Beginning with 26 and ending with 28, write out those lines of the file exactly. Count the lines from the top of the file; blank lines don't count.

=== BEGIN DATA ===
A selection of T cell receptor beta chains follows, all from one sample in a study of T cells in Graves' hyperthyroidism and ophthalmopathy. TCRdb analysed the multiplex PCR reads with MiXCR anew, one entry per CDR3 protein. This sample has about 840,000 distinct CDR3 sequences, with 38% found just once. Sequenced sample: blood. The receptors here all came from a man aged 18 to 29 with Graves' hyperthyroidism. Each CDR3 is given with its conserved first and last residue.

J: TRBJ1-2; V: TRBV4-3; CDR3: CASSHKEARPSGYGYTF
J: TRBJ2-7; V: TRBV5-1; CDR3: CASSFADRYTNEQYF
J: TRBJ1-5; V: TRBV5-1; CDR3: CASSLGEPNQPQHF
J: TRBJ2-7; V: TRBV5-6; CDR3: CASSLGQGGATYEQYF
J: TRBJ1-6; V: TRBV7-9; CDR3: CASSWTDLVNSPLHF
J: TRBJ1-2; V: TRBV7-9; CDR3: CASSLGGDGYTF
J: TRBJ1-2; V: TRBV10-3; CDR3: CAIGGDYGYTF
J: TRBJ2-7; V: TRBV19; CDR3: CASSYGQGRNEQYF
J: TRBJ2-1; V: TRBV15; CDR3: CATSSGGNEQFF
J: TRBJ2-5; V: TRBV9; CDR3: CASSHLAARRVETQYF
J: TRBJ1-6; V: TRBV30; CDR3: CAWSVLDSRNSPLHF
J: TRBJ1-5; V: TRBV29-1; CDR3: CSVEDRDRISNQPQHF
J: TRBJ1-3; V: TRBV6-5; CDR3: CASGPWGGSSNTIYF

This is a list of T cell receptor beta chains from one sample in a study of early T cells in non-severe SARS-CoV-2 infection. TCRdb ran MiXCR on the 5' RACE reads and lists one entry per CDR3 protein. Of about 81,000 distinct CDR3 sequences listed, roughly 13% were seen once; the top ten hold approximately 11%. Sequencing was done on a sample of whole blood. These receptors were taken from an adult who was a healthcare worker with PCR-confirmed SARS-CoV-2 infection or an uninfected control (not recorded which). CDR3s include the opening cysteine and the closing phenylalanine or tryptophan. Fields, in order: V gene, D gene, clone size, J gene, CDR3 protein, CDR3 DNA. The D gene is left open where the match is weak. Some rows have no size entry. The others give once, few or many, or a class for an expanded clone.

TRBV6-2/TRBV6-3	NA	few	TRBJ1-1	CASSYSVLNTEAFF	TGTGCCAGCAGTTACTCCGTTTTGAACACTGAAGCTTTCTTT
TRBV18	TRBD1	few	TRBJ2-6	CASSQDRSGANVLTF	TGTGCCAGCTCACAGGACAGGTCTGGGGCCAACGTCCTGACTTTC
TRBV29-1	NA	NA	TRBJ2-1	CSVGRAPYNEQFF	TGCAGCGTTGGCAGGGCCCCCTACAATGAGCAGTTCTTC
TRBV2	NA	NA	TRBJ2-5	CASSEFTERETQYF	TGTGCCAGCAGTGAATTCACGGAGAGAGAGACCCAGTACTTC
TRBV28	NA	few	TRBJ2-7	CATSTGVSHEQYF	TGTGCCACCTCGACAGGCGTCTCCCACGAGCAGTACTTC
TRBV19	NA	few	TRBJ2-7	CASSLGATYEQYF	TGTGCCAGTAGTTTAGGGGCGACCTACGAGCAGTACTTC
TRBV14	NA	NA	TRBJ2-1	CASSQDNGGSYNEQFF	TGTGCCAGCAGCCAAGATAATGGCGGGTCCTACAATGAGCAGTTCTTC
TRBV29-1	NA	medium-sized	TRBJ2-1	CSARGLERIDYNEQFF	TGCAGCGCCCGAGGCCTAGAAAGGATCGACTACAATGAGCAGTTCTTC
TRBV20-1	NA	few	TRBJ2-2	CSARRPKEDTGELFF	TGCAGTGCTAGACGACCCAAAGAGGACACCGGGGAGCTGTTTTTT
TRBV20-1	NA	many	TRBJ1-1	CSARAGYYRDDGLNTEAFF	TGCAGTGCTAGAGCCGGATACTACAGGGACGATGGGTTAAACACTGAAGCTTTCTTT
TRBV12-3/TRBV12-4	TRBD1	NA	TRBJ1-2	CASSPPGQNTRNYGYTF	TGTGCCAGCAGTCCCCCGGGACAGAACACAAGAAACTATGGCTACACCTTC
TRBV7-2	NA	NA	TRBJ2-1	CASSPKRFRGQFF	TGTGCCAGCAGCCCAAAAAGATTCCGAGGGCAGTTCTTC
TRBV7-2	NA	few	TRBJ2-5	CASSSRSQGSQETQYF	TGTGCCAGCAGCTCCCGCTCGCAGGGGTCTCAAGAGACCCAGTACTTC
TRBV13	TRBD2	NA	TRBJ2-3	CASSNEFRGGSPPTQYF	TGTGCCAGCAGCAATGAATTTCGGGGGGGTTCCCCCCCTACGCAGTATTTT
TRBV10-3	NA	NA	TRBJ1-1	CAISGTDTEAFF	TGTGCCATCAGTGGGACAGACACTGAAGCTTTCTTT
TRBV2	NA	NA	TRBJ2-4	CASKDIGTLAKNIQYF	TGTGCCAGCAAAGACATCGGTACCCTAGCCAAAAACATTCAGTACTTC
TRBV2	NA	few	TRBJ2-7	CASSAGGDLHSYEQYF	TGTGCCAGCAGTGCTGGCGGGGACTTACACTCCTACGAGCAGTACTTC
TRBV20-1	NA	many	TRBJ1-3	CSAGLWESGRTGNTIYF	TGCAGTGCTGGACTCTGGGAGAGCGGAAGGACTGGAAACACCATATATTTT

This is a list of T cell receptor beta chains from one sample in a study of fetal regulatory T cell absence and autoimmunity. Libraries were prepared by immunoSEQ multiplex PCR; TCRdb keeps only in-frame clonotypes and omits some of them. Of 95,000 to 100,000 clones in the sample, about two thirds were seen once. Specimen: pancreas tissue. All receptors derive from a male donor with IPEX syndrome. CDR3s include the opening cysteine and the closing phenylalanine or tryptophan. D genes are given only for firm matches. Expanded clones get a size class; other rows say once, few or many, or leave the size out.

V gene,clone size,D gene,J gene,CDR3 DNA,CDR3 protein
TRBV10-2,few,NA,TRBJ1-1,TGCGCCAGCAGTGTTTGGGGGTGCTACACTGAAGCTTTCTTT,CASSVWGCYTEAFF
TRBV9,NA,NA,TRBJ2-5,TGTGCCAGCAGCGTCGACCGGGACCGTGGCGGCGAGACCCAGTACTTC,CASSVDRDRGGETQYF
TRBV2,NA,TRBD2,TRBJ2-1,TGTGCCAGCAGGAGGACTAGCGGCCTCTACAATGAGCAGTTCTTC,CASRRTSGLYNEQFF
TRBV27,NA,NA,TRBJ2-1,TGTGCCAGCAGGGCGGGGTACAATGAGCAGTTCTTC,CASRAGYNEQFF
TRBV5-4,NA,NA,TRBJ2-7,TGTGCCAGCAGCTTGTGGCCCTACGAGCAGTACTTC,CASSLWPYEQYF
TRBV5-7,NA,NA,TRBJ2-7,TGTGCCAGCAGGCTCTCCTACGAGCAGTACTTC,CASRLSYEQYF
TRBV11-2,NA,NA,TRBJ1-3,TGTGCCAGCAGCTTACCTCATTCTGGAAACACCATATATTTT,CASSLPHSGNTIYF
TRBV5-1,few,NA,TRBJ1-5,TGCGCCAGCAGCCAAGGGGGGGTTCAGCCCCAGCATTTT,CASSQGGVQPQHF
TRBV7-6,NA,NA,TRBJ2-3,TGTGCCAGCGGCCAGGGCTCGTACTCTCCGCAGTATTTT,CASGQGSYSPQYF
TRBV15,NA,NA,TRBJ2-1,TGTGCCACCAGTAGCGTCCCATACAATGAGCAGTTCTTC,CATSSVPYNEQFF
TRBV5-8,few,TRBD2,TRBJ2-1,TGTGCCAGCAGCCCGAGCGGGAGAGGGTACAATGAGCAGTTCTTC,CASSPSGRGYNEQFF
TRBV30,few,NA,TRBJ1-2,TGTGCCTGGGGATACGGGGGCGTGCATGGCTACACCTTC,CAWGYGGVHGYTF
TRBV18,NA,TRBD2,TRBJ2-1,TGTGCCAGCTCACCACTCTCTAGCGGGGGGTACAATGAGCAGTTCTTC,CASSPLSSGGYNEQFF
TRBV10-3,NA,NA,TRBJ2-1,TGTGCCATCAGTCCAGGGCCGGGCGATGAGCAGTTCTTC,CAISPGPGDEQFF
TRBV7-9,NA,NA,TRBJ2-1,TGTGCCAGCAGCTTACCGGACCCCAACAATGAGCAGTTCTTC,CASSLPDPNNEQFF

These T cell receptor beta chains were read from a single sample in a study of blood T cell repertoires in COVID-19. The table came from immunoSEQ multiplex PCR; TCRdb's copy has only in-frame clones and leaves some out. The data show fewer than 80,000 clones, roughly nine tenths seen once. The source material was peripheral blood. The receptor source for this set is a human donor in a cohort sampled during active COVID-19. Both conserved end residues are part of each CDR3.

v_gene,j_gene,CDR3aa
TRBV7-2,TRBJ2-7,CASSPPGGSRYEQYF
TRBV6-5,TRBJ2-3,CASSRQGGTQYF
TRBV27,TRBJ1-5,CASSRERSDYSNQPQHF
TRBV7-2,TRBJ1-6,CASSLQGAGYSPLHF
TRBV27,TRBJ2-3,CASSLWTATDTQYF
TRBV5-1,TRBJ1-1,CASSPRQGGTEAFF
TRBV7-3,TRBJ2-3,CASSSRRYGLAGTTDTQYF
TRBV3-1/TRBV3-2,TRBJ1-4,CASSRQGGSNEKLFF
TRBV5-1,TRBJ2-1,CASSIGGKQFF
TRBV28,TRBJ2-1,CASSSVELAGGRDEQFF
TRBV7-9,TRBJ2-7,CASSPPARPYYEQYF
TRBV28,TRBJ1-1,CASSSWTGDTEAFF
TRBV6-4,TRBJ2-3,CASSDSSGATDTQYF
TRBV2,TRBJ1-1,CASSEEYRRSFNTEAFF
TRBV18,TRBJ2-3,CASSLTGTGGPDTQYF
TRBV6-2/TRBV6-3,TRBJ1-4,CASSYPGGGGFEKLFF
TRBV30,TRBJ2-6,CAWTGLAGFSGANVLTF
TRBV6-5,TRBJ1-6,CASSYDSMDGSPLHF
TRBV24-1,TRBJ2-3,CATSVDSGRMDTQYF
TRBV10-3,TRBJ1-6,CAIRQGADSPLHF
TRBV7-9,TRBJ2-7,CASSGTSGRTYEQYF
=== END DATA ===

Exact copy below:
TRBV12-3/TRBV12-4	TRBD1	NA	TRBJ1-2	CASSPPGQNTRNYGYTF	TGTGCCAGCAGTCCCCCGGGACAGAACACAAGAAACTATGGCTACACCTTC
TRBV7-2	NA	NA	TRBJ2-1	CASSPKRFRGQFF	TGTGCCAGCAGCCCAAAAAGATTCCGAGGGCAGTTCTTC
TRBV7-2	NA	few	TRBJ2-5	CASSSRSQGSQETQYF	TGTGCCAGCAGCTCCCGCTCGCAGGGGTCTCAAGAGACCCAGTACTTC